There is "broad public support" for having nuclear weapons among South Koreans, but the country's ruling elite is less keen, Dr. Ralph Cossa of the Center for Strategic and International Studies told Radio Sputnik.
North Korea has carried out a total of five nuclear tests, most recently in September 2016. Last week, South Korea's Defense Ministry said that Pyongyang will likely conduct a sixth nuclear test and another intercontinental ballistic missile (ICBM) test launch, in the wake of two controversial launches in July.
"There is a possibility that North Korea is likely to test its nuclear warhead and missile capabilities through a nuclear test with more explosive power," the Ministry of National Defense warned at an emergency meeting of the National Assembly’s Defense Committee, adding that Pyongyang could carry out such a test at its Punggye-ri nuclear test site at any time.
The Ministry made the assessment following Pyongyang's claim that it had successfully launched another ICBM on July 28, following its similar test in early July. Pyongyang insisted that the entirety of the US mainland is within its striking range, according to Yonhap News Agency.
According to a poll of the country's residents conducted last month, over half of the population supports the idea that the country should possess nuclear weapons.
A lawmaker from the Liberty Korea Party, Yoon Young-seok, explained that South Koreans want to see a better balance of power between the South and the North.
Dr. Ralph Cossa, President of the Pacific Forum at the Center for Strategic and International Studies, a think tank, told Radio Sputnik that there has been broad public support for developing nuclear weapons for years and that public opinion on the issue "reflects a frustration on the part of South Korea."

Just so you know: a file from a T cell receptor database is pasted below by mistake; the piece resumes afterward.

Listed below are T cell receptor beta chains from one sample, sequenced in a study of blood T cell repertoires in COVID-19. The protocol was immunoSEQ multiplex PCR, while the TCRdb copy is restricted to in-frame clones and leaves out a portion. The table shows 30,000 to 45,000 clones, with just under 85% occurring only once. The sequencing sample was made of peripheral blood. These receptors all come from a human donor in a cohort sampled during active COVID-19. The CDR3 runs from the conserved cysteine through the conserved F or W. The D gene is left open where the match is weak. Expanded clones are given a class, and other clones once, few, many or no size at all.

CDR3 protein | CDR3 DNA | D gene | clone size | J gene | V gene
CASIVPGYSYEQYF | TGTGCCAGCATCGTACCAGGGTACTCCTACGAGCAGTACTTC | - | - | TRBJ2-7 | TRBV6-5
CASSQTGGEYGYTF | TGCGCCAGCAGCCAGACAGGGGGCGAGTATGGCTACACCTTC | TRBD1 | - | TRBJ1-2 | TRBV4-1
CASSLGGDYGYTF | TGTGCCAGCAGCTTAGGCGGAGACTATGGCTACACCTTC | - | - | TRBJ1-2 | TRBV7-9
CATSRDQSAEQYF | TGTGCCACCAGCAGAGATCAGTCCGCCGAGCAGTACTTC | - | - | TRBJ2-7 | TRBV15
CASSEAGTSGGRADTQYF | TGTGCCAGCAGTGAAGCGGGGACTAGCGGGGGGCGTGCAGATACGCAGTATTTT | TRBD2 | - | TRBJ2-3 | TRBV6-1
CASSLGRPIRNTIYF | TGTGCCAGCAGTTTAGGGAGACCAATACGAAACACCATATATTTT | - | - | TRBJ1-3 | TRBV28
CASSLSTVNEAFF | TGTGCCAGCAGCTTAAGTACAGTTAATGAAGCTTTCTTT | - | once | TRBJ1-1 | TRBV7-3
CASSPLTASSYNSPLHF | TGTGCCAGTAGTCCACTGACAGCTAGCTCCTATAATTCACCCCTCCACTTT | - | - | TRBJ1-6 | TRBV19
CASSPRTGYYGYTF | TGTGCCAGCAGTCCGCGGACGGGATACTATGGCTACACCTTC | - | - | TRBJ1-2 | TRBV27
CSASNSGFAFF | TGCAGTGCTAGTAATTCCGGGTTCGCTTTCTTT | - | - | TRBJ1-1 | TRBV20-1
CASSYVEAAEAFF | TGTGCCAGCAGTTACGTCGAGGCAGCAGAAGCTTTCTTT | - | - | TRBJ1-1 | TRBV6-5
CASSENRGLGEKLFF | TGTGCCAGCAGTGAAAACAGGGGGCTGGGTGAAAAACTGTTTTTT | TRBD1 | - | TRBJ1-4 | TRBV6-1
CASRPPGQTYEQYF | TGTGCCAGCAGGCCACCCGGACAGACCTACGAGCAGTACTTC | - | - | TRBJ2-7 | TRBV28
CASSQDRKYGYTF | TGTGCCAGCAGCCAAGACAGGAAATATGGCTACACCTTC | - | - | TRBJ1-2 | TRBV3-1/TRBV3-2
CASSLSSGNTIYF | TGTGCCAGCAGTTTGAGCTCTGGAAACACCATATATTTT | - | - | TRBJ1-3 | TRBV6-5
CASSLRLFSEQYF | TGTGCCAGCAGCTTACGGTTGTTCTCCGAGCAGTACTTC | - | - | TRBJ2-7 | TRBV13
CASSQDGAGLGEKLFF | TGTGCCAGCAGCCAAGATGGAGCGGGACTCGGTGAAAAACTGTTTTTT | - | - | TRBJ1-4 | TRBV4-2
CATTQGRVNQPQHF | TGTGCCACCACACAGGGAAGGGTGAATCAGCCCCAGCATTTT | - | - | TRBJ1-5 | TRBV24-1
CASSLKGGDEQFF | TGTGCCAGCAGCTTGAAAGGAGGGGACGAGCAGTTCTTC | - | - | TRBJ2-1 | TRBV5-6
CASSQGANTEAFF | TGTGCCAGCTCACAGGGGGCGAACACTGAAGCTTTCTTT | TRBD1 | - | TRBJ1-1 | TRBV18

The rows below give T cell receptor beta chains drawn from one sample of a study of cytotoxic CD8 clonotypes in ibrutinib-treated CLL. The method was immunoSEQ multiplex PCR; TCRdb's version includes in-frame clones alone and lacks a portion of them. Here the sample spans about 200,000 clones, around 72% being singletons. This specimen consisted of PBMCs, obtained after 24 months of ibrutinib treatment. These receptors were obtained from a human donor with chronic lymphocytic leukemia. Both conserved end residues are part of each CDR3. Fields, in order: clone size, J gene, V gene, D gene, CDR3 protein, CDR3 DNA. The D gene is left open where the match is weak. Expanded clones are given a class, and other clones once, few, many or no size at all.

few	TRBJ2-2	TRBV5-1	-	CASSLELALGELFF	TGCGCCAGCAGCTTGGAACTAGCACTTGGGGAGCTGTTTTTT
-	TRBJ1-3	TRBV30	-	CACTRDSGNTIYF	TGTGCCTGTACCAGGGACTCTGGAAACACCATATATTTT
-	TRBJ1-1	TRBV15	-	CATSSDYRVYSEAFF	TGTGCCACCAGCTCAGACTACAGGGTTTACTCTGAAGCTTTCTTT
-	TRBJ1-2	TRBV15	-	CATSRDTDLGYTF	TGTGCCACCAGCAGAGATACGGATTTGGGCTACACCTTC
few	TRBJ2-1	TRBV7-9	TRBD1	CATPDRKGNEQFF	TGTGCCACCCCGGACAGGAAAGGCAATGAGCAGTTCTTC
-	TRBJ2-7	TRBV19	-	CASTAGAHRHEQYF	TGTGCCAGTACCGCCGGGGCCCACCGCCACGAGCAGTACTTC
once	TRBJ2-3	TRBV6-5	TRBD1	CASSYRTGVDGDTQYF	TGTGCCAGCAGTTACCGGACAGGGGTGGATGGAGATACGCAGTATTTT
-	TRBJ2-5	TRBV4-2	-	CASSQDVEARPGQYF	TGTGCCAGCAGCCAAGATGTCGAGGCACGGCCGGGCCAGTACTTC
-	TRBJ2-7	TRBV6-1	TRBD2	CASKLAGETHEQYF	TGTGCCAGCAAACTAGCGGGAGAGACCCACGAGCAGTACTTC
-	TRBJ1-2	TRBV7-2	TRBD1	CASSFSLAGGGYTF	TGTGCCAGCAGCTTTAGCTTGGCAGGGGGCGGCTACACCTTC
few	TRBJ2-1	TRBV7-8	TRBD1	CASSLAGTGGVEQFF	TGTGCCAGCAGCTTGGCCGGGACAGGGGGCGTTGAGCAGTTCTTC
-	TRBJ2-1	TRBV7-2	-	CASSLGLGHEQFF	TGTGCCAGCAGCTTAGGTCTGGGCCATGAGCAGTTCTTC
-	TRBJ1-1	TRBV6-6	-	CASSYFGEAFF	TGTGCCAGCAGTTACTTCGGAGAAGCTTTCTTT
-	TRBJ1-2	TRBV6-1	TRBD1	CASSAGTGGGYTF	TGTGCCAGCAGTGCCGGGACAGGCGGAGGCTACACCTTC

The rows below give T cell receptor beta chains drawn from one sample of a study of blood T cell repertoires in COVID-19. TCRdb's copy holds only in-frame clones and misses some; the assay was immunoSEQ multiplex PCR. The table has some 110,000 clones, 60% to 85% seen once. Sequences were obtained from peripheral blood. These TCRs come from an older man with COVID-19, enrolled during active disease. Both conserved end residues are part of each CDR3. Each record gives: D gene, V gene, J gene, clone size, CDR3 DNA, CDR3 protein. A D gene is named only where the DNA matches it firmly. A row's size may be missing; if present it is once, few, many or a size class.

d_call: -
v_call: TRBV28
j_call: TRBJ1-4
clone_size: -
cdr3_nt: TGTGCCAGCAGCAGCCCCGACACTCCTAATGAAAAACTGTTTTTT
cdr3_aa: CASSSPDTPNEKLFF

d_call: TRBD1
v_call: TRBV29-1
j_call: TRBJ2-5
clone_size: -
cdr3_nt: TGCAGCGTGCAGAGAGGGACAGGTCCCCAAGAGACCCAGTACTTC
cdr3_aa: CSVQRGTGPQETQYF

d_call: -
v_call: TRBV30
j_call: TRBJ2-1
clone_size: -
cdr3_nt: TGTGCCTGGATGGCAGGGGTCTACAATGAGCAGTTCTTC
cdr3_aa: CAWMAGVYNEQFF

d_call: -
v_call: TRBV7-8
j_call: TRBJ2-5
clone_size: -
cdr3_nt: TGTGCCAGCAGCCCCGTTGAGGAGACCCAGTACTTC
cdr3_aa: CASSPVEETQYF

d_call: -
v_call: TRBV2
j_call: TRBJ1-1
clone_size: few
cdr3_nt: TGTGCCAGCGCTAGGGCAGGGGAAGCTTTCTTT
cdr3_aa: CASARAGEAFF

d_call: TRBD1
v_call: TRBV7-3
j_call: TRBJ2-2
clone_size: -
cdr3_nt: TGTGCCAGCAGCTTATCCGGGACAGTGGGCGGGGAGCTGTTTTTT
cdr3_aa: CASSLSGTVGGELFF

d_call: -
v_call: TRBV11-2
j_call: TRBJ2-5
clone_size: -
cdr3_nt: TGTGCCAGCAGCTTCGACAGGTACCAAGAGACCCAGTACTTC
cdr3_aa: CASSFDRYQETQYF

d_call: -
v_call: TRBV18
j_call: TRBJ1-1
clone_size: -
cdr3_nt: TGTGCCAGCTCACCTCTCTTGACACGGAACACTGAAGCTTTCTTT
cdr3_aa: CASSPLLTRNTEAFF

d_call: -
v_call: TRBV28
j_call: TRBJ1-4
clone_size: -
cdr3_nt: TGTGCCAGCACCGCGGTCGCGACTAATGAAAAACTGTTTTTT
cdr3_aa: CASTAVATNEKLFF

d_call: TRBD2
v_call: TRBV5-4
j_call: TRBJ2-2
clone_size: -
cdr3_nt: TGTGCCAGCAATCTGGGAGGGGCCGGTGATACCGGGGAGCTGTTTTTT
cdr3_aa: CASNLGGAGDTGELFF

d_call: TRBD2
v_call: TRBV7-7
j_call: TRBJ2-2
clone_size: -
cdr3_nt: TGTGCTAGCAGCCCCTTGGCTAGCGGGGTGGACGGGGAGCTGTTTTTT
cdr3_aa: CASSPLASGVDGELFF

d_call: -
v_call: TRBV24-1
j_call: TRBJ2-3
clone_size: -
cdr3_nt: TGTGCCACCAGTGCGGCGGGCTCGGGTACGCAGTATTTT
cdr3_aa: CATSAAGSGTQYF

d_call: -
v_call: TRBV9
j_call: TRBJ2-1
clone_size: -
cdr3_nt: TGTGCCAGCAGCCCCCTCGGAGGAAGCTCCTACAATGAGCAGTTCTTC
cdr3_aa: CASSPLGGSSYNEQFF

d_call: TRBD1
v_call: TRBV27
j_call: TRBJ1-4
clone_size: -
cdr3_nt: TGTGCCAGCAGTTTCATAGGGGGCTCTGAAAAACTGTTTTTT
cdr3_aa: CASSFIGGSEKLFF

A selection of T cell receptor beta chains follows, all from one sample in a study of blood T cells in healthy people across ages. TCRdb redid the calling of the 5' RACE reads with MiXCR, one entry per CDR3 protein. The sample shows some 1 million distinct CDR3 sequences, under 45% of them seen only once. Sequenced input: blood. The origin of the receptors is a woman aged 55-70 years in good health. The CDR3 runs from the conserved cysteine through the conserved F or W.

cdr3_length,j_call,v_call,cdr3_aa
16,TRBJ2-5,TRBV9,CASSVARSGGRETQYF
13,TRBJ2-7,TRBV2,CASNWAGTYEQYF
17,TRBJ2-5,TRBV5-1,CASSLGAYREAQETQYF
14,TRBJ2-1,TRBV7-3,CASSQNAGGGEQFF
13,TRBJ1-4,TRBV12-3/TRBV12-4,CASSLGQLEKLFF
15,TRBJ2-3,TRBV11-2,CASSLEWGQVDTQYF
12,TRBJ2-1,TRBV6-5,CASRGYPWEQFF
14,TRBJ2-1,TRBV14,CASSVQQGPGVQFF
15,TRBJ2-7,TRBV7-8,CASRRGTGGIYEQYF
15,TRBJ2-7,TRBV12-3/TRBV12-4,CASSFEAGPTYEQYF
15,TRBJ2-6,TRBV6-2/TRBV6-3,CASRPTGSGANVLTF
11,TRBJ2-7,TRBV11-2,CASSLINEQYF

While South Koreans "have great faith in the alliance [with the US]" and believe that the US would respond if North Korea attacked the South, they are still unhappy that the North has the upper hand militarily.
"There is a great deal of frustration that the North Koreans have nuclear weapons and we don't, that the North can try to blackmail us with their nuclear capability and we may need to respond. So, even though they have faith in the US extended deterrents, they still desire to have their own nuclear [deterrents]."
"[South Koreans want nuclear weapons] also to pressure the Chinese. They believe that this might get the Chinese to be more forthcoming in pressuring North Korea."
Although public support is strong, the country's ruling elite is less keen on getting nuclear weapons.
"Within the general population, it's somewhere between 70-75 percent that support it. Within the ruling elite, within the security community, it's much lower. They believe that it would cause as many problems as it would solve. There are a number of them that also would prefer to have the US re-introduce nuclear weapons into South Korea rather than have their own and that's also a contentious issue."
Given the lack of support among politicians, Cossa thinks it unlikely that South Korea will actually develop its own nuclear weapons. However, if it did, the North would use it as an excuse to further develop its own program, he warned.
"I think the North would say that this justifies their program, so it would give the North even more incentive to expand their nuclear program, not that they need it, but they would certainly exploit it. And, I think it would create a certain degree of instability."
"There would also be concerns within the US, that somehow or other this reflects a lack of faith in the alliance and could cause some people to believe that the alliance is no longer necessary, that the South has its own nuclear capability."
If South Korea were to get nuclear weapons, it could lead to more US allies in Asia developing a nuclear arsenal.
"If the South Koreans were to go nuclear and they developed nuclear weapons, it would put a great deal of pressure on Japan to follow suit. If the US were to quietly agree to the South Koreans having nuclear weapons, then I think that countries like Taiwan would perhaps also feel the urge to go in that direction. So, you would really see this would undercut the nuclear non-proliferation regime in significant ways."
This story first appeared on Sputnik & is reposted here with permission.